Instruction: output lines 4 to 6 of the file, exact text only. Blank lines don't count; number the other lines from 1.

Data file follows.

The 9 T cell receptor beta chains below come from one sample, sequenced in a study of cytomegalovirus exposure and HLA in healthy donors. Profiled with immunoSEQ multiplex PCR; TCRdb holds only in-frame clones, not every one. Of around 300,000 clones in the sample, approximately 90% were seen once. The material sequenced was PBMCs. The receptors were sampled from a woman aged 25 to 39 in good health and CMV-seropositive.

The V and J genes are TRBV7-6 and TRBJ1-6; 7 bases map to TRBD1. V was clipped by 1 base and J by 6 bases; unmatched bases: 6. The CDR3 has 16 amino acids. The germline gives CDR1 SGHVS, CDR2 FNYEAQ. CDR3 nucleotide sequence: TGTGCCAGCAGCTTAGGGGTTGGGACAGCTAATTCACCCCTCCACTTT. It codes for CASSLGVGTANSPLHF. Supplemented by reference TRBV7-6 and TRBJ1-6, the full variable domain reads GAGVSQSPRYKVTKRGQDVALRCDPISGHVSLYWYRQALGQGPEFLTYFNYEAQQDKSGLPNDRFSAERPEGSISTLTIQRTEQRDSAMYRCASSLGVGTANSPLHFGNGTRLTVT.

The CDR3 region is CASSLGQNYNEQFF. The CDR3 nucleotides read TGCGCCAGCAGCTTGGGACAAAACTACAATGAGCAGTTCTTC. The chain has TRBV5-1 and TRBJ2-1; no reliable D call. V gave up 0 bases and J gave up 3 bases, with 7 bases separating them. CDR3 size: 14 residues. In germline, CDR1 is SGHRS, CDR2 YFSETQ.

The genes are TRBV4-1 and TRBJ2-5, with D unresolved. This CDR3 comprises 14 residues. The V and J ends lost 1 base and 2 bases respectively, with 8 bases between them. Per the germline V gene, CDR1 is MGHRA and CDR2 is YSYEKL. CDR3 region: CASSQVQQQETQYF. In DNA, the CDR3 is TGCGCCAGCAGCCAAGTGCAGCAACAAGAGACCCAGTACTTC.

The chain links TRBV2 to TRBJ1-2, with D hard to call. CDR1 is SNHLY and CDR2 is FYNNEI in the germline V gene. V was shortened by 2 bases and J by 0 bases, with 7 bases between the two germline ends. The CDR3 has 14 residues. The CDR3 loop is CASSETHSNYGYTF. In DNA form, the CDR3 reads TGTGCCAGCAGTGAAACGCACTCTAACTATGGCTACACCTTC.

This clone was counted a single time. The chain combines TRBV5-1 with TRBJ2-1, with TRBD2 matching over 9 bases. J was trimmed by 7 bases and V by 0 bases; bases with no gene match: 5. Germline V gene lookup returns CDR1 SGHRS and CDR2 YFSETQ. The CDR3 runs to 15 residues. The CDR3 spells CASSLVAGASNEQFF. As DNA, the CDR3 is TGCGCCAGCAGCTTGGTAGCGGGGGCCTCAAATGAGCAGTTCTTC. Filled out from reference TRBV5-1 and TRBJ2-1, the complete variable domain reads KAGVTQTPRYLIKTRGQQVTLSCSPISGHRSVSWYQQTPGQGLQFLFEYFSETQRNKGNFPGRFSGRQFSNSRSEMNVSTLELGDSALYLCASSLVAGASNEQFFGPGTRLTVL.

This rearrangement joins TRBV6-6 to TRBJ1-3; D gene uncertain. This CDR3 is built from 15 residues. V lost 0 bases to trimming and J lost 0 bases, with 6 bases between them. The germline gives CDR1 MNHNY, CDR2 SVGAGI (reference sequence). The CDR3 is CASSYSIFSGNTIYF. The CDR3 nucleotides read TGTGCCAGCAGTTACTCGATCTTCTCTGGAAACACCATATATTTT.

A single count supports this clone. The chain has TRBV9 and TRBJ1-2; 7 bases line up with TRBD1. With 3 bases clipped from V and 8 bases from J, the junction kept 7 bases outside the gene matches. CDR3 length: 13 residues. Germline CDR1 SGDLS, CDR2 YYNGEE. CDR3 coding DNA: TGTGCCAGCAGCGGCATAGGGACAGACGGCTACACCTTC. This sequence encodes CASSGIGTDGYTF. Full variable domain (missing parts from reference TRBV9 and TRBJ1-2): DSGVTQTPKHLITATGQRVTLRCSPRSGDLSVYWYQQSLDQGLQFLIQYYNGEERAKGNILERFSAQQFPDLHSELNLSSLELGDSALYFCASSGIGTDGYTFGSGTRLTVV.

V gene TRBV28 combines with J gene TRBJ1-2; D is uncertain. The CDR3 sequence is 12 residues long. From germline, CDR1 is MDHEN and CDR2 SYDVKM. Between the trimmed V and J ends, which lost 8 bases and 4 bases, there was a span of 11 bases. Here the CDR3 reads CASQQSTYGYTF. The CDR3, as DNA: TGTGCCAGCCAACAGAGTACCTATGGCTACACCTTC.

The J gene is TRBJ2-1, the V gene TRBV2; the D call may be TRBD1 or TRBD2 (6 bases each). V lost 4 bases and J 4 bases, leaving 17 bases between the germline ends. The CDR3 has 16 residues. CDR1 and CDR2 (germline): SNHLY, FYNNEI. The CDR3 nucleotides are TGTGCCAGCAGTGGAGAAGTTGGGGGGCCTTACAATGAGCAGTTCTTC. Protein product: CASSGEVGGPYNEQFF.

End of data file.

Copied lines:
The genes are TRBV4-1 and TRBJ2-5, with D unresolved. This CDR3 comprises 14 residues. The V and J ends lost 1 base and 2 bases respectively, with 8 bases between them. Per the germline V gene, CDR1 is MGHRA and CDR2 is YSYEKL. CDR3 region: CASSQVQQQETQYF. In DNA, the CDR3 is TGCGCCAGCAGCCAAGTGCAGCAACAAGAGACCCAGTACTTC.

The chain links TRBV2 to TRBJ1-2, with D hard to call. CDR1 is SNHLY and CDR2 is FYNNEI in the germline V gene. V was shortened by 2 bases and J by 0 bases, with 7 bases between the two germline ends. The CDR3 has 14 residues. The CDR3 loop is CASSETHSNYGYTF. In DNA form, the CDR3 reads TGTGCCAGCAGTGAAACGCACTCTAACTATGGCTACACCTTC.

This clone was counted a single time. The chain combines TRBV5-1 with TRBJ2-1, with TRBD2 matching over 9 bases. J was trimmed by 7 bases and V by 0 bases; bases with no gene match: 5. Germline V gene lookup returns CDR1 SGHRS and CDR2 YFSETQ. The CDR3 runs to 15 residues. The CDR3 spells CASSLVAGASNEQFF. As DNA, the CDR3 is TGCGCCAGCAGCTTGGTAGCGGGGGCCTCAAATGAGCAGTTCTTC. Filled out from reference TRBV5-1 and TRBJ2-1, the complete variable domain reads KAGVTQTPRYLIKTRGQQVTLSCSPISGHRSVSWYQQTPGQGLQFLFEYFSETQRNKGNFPGRFSGRQFSNSRSEMNVSTLELGDSALYLCASSLVAGASNEQFFGPGTRLTVL.